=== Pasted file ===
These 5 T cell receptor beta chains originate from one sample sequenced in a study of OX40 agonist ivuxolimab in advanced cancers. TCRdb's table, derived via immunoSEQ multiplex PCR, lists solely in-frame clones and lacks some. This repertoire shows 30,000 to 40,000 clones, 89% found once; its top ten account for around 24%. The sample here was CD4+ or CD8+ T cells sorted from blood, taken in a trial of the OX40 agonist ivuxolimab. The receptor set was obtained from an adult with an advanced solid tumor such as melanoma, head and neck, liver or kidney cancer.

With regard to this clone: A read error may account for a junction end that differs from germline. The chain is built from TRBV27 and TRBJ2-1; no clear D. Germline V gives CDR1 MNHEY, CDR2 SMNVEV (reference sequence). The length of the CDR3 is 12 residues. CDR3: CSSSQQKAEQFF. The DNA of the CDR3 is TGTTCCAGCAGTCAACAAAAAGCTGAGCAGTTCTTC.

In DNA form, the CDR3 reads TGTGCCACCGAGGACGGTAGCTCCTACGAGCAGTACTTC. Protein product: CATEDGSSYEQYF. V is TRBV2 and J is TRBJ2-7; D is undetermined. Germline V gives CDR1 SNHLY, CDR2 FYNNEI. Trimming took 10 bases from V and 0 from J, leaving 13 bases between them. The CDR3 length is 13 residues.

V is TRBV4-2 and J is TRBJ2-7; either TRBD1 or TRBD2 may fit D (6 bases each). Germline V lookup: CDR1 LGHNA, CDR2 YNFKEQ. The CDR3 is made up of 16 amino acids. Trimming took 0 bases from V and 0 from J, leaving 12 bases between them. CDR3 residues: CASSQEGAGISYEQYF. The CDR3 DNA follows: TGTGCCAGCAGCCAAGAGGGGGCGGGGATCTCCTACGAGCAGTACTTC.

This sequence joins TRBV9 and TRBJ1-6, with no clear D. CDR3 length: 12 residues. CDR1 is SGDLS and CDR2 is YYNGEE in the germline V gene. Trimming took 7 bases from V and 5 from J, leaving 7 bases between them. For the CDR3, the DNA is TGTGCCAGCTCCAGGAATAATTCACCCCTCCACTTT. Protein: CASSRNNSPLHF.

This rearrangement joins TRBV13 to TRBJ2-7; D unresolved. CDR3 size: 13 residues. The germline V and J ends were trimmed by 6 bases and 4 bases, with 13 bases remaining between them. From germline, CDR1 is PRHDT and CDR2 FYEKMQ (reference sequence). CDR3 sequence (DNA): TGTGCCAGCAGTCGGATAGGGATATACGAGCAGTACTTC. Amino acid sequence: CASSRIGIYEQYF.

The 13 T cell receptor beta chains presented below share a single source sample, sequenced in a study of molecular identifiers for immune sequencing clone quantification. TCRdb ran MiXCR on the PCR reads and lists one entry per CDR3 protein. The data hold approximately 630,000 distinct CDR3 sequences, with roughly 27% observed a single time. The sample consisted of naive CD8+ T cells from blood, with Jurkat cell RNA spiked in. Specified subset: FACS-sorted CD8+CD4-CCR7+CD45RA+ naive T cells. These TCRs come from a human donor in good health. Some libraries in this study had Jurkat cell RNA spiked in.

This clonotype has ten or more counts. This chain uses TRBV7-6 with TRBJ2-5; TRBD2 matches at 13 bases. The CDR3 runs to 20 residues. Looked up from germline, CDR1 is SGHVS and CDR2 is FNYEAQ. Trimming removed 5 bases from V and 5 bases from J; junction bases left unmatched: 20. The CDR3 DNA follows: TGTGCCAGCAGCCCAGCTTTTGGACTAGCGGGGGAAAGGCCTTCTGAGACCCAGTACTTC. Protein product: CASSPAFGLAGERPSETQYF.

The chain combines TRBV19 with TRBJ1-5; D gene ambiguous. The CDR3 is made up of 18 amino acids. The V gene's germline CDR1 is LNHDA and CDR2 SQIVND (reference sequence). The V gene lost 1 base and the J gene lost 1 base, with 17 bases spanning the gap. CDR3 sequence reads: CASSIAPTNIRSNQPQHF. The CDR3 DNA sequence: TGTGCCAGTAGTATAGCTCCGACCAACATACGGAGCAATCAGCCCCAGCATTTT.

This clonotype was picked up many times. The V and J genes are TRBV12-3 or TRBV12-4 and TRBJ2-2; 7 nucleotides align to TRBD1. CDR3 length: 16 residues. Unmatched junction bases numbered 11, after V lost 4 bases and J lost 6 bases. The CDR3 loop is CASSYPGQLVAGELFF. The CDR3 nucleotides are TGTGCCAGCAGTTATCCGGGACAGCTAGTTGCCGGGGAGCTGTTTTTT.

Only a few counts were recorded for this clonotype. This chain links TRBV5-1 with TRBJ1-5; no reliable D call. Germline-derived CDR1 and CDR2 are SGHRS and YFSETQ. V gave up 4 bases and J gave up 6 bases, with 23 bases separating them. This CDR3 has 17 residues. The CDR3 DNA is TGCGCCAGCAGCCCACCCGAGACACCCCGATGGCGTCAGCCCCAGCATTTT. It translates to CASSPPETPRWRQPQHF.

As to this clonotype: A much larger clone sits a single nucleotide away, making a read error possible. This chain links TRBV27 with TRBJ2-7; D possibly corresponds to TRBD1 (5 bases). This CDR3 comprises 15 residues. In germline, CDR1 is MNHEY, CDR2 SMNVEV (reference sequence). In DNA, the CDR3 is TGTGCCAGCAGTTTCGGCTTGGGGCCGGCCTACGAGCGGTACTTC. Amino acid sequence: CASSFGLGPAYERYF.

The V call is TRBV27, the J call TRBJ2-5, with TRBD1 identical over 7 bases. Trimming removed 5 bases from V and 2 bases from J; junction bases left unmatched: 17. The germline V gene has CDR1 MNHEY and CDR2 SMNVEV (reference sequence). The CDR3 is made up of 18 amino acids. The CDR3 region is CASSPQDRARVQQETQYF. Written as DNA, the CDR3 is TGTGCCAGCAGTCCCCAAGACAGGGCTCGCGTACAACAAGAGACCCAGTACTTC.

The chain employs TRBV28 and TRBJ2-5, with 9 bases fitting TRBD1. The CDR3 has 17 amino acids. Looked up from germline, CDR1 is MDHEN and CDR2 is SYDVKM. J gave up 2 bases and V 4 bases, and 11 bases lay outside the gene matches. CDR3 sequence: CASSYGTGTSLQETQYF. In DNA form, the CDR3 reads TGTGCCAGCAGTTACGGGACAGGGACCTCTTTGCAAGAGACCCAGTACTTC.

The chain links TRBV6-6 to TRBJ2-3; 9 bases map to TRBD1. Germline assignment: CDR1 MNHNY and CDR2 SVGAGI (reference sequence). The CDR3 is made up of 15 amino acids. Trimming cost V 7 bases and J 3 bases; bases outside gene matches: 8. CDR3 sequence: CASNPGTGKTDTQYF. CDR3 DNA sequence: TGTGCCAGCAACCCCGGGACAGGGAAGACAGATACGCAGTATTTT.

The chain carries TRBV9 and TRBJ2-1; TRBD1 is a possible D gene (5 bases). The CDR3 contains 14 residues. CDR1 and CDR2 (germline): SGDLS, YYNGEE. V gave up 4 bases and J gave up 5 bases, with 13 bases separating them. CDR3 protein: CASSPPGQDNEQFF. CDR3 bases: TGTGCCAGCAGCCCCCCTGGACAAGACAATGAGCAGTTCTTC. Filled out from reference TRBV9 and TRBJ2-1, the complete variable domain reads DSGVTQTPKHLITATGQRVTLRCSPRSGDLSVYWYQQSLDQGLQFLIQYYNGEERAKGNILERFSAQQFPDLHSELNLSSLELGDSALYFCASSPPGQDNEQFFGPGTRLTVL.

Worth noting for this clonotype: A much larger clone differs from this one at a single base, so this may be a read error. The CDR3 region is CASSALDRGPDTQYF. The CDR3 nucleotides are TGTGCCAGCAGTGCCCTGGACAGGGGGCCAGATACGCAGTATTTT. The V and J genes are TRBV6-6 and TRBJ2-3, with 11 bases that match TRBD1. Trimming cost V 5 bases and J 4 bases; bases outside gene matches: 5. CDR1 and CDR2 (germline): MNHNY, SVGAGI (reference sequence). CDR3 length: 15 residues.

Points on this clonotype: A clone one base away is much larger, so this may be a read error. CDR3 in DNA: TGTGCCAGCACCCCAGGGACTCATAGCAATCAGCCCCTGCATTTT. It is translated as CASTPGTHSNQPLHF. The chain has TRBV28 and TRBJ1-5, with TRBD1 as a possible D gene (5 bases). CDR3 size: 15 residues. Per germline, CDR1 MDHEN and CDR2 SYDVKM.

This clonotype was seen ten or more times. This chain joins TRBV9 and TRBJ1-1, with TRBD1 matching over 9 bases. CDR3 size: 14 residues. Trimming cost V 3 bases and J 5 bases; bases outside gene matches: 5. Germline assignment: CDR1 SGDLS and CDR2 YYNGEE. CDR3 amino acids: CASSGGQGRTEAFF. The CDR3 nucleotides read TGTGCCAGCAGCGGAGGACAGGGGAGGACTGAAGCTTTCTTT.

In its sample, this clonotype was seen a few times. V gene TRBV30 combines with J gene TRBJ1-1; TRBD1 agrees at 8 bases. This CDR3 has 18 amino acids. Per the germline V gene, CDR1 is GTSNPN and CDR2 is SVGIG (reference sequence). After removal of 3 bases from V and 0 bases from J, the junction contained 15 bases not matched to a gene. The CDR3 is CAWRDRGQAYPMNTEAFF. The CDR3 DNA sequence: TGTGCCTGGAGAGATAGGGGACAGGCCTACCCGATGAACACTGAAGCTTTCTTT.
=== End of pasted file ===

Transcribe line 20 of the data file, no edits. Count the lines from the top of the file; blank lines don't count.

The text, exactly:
In its sample, this clonotype was seen a few times. V gene TRBV30 combines with J gene TRBJ1-1; TRBD1 agrees at 8 bases. This CDR3 has 18 amino acids. Per the germline V gene, CDR1 is GTSNPN and CDR2 is SVGIG (reference sequence). After removal of 3 bases from V and 0 bases from J, the junction contained 15 bases not matched to a gene. The CDR3 is CAWRDRGQAYPMNTEAFF. The CDR3 DNA sequence: TGTGCCTGGAGAGATAGGGGACAGGCCTACCCGATGAACACTGAAGCTTTCTTT.